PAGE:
One exciting aspect about living in the country during the winter is the flocks of birds that attend to the local manure covered fields. In fact, Lancaster County can attract blackbird flocks that number in the hundreds of thousands. Usually comprised of Brown-headed Cowbirds, European Starlings, Common Grackles and Red-winged Blackbirds, these flocks can also contain rare gems like Yellow-headed Blackbirds and Brewer’s Blackbirds.
Gulls can also form large flocks at these fresh manure spreads and often drift from field to field in large swirling masses. As far as I can tell, Ring-billed Gulls make up the majority of these flocks with maybe a few Herring Gulls thrown in here or there. If anyone knows of other gulls that frequent these manure fields, please let me know so I can keep an eye out.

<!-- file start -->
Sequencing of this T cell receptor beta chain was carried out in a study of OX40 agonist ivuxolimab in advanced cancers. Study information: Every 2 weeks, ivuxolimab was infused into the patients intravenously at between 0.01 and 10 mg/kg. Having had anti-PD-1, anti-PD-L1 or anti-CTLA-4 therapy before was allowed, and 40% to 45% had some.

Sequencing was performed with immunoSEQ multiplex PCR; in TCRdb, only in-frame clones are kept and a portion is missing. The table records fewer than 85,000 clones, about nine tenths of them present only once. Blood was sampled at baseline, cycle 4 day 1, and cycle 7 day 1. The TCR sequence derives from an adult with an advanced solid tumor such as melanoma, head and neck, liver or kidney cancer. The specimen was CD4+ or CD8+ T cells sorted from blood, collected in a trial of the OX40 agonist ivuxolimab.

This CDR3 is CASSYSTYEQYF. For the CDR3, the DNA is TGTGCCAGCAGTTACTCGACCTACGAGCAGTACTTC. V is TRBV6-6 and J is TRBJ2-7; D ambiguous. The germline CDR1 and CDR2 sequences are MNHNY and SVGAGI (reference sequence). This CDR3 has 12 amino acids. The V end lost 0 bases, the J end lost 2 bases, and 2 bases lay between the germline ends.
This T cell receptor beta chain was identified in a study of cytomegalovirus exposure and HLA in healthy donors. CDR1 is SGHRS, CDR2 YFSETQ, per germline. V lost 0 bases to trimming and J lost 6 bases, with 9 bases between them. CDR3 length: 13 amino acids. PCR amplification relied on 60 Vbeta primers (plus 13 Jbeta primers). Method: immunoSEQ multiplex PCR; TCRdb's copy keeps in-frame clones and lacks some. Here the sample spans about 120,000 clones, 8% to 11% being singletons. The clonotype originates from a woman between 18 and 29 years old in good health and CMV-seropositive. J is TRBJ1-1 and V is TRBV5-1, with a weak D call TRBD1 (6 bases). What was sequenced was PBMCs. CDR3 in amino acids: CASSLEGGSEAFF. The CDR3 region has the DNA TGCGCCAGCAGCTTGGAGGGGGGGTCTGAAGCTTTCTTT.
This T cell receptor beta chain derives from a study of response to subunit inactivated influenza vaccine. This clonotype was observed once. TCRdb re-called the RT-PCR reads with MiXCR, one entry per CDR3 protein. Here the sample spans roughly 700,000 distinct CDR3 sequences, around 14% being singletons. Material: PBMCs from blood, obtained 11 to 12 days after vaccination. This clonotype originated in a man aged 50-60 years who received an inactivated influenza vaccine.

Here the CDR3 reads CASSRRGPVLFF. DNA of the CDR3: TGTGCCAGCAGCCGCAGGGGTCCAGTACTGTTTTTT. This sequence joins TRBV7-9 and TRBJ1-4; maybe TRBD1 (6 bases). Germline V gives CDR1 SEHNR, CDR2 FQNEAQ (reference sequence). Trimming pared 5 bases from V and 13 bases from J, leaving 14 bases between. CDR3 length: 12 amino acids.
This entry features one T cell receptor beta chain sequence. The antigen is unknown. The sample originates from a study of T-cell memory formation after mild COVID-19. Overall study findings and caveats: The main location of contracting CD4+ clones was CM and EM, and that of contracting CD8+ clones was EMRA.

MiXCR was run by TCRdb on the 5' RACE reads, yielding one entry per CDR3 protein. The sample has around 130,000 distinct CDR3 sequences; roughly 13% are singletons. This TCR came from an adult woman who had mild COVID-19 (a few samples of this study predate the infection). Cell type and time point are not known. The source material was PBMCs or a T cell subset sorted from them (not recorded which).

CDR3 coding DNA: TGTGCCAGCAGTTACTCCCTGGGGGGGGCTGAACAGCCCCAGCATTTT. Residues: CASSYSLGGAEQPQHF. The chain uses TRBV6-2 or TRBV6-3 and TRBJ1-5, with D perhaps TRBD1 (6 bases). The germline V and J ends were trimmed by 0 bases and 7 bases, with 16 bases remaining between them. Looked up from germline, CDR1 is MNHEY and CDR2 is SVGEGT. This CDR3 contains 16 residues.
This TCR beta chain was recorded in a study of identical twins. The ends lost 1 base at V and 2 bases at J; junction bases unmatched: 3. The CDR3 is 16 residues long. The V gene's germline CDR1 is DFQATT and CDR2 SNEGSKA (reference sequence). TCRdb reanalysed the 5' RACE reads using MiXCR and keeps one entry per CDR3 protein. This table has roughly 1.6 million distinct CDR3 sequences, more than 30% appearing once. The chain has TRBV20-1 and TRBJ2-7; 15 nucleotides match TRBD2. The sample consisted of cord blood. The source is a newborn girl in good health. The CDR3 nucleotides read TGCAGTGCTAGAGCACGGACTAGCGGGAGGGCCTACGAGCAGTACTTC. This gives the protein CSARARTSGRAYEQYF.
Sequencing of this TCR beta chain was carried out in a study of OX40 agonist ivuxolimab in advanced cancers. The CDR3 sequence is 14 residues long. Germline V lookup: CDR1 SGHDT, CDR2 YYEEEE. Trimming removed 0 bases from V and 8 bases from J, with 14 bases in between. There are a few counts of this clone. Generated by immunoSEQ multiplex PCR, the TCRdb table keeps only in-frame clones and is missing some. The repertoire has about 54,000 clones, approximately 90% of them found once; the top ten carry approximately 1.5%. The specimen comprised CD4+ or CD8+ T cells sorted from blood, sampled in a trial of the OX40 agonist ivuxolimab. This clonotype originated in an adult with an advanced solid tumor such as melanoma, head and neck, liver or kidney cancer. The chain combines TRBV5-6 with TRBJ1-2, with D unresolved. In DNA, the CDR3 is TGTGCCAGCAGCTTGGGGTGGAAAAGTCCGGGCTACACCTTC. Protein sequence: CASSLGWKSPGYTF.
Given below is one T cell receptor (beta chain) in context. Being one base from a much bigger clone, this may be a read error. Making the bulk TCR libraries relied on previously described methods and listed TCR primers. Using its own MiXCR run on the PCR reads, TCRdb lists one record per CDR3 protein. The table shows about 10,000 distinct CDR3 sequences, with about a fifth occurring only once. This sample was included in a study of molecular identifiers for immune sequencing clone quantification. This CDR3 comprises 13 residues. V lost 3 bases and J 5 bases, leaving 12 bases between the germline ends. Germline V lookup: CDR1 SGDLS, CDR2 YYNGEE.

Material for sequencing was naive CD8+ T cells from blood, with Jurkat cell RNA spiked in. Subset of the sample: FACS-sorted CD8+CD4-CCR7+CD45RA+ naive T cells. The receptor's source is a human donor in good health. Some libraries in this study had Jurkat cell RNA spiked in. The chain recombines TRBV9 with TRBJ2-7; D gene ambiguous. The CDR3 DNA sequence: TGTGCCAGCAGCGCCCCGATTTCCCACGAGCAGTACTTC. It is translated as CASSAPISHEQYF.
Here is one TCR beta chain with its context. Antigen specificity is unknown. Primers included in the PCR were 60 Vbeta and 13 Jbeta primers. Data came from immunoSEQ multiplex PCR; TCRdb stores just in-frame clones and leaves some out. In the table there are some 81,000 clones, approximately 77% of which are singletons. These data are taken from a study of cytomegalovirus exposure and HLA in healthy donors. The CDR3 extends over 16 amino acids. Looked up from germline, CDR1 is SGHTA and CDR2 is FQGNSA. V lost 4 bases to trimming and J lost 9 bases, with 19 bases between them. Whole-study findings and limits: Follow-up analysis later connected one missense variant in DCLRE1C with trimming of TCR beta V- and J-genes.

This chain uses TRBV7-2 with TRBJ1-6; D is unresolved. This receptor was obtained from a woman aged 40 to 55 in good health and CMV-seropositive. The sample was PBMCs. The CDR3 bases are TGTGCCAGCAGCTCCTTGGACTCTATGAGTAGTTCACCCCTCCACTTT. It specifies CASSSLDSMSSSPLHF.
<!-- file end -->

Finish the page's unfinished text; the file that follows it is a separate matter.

Manure can also attract field birds such as Horned Larks and the more elusive Snow Buntings and Lapland Longspurs. These are the two species that I am generally looking for when I am stopped alongside the road, scanning a seemingly barren and birdless field. I haven’t seen either species in Pennsylvania yet and am eager to add them to my state list.